So when I was looking for cool type things to share on this blog, I came across this pretty nice website called http://www.visualnews.com, it's a blog that has a few contributors that post things they've found, kind of like this blog.
Some of the stuff was really cool and related to type so here's kind of a mish-mosh of interesting type treatments that I found within the blog and wanted to share.
Here is a type alphabet that Creative designer Lisa Rienermann created with the negative spaces made by corners and edges of buildings with the sky making the letter forms. This was really interesting to me because it's something we all see, especially living and going to school in the city. It was kind of like a "duh why haven't I ever thought of that before?" kind of moment because now that I look at her images, I know I've probably seen forms like these as I've walked through the city.
Another interesting type thing I found that I just thought was really pretty was this image by Luca Lonescu.
It's a 3D printed piece of styrofoam that I thought was just beautiful and amazingly detailed (which I mean it can be because of the 3D printing but still).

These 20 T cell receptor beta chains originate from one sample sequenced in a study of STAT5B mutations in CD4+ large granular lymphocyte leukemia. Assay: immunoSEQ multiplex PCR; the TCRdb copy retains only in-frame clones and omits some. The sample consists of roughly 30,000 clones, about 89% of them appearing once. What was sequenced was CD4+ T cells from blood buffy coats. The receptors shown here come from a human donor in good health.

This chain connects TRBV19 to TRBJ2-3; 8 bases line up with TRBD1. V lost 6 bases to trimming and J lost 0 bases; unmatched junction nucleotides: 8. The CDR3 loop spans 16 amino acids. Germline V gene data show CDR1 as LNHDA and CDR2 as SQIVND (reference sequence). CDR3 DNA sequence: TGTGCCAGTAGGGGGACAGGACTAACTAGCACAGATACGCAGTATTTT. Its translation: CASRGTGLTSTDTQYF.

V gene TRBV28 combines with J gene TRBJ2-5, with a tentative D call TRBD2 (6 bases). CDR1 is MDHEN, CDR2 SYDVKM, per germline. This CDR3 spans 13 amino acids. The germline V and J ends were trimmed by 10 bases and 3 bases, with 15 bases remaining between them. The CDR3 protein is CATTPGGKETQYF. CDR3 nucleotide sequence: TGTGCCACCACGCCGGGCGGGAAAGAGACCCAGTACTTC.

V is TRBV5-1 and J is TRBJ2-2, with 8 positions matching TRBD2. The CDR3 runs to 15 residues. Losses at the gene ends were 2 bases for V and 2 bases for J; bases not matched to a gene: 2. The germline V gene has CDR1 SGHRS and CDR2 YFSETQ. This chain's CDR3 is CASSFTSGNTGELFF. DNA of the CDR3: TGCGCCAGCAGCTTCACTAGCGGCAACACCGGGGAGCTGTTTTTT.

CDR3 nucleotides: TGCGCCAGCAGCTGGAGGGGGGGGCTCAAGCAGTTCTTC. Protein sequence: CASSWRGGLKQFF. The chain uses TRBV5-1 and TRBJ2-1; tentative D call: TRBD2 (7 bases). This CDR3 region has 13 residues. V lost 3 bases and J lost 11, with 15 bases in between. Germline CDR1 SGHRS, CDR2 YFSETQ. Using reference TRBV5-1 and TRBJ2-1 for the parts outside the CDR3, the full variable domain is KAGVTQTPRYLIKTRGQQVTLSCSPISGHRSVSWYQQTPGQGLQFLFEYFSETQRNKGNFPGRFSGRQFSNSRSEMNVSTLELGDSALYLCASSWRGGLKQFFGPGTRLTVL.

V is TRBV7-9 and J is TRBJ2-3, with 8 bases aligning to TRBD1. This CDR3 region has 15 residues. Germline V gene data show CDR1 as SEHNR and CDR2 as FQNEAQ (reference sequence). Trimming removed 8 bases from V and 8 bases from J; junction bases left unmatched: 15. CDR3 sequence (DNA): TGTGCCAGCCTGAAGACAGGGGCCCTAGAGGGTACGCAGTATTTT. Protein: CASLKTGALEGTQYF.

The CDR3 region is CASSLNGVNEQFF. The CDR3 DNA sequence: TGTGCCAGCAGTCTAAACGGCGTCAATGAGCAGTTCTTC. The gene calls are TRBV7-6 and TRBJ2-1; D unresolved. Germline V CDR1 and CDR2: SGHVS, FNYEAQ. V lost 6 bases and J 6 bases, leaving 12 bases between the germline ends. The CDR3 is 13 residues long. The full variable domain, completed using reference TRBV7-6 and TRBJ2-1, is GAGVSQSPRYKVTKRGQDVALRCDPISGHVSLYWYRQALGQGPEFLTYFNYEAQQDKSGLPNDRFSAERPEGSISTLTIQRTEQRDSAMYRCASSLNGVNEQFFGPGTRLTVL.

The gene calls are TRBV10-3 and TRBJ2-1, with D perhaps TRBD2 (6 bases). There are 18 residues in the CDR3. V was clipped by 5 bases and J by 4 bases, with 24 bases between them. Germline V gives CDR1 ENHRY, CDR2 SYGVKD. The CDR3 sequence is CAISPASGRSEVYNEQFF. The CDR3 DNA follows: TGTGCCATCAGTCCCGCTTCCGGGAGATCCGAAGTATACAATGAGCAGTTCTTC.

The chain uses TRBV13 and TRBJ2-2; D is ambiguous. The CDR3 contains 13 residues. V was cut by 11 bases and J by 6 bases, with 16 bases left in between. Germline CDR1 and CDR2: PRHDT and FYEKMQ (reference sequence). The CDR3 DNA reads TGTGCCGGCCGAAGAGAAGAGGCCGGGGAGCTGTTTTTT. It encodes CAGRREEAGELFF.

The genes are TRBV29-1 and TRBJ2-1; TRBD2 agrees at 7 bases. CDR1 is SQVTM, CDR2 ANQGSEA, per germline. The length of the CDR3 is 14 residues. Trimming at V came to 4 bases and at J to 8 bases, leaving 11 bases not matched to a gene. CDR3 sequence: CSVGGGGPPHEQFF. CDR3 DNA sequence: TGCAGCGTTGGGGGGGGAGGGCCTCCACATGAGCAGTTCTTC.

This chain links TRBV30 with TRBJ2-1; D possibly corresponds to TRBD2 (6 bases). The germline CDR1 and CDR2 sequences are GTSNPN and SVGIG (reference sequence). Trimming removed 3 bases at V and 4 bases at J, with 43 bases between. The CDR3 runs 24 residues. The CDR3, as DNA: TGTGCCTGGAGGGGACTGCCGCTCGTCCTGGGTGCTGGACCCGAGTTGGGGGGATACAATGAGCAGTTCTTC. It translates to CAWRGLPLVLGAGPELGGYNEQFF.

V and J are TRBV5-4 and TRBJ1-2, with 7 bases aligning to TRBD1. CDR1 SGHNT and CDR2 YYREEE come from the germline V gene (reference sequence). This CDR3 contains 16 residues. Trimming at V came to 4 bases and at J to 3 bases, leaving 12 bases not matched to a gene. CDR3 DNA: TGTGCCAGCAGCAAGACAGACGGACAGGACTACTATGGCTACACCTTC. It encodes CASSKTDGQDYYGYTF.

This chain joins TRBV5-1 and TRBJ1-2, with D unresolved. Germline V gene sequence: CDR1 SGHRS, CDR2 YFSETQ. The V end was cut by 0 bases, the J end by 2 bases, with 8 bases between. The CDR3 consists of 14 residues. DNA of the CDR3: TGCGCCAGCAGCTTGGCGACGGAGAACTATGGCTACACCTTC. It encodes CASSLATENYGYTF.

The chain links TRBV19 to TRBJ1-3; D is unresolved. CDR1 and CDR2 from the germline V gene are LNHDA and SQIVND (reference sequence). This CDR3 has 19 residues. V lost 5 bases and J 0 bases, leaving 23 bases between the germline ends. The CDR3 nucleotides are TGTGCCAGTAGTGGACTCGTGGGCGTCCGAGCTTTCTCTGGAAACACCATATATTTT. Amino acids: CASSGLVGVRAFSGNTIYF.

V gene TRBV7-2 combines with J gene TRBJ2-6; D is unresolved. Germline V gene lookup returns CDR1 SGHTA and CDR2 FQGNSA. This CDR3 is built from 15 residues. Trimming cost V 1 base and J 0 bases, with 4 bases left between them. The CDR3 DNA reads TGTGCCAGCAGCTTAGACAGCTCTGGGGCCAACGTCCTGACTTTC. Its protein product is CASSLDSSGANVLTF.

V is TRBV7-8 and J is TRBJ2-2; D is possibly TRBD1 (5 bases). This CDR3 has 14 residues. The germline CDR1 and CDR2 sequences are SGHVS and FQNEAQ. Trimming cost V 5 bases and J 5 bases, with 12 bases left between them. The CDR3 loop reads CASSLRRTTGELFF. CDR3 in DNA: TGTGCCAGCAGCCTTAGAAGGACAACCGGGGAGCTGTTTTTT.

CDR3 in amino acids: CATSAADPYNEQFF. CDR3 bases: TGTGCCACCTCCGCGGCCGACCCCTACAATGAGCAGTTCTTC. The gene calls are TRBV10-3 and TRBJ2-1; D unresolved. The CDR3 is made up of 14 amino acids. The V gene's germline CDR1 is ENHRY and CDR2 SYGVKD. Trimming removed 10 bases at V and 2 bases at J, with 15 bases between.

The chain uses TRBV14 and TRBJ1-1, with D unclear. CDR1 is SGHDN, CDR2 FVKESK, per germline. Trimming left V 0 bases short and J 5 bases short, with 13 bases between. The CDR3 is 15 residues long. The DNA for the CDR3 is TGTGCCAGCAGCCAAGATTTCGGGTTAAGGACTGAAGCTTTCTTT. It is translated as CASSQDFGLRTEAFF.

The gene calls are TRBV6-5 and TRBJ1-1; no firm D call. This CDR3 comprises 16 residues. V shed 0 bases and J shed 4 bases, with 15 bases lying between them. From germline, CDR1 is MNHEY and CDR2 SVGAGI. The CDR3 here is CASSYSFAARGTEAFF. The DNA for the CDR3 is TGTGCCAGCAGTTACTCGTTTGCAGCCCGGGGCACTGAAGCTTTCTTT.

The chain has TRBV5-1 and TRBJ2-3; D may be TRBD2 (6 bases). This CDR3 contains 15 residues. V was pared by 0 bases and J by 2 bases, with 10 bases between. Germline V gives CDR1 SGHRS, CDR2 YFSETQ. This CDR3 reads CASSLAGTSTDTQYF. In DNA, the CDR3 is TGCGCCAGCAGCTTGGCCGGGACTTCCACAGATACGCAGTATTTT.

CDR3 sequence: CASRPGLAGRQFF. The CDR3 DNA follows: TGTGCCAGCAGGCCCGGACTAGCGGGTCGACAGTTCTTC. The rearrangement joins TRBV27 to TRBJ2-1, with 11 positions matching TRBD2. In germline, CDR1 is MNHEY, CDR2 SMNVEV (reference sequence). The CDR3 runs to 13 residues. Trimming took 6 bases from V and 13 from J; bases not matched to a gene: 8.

Okay so what I really wanted to focus on were these typographic posters by Tang Shipeng.
I thought it was really interesting to look at how type in other languages is treated, especially in languages such as this that use characters instead of our type of letter form characters. It's really cool to see the really different ways these characters are used because they are more like the forms of geometric shapes than english letter forms. They become more like art work because of the shapes than words. Well to me anyway because I can't read Chinese (even though I should because I took three years of mandarine in high school, but I honestly remember barely any of it). To us they look like shapes and become more artistic and picturesque rather than informational posters because we can't read them and what the message is.
I think it's also really awesome though that even though these posters are in a completely different language, you can see that the same typographic rules still apply. You can see there's still attention to kerning, fonts, contrast between fonts, stacking correctly, direction changes, and many other typography rules that are being applied to these posters. It's just really cool to think that no matter what the language is, there will still always be that common typography language.
Oh and one last post that doesn't really relate to typography, I just thought these were really fun and playful. They're by Steve Simpson an illustrator. And could be something to think about as another detail for restaurant project if it fits.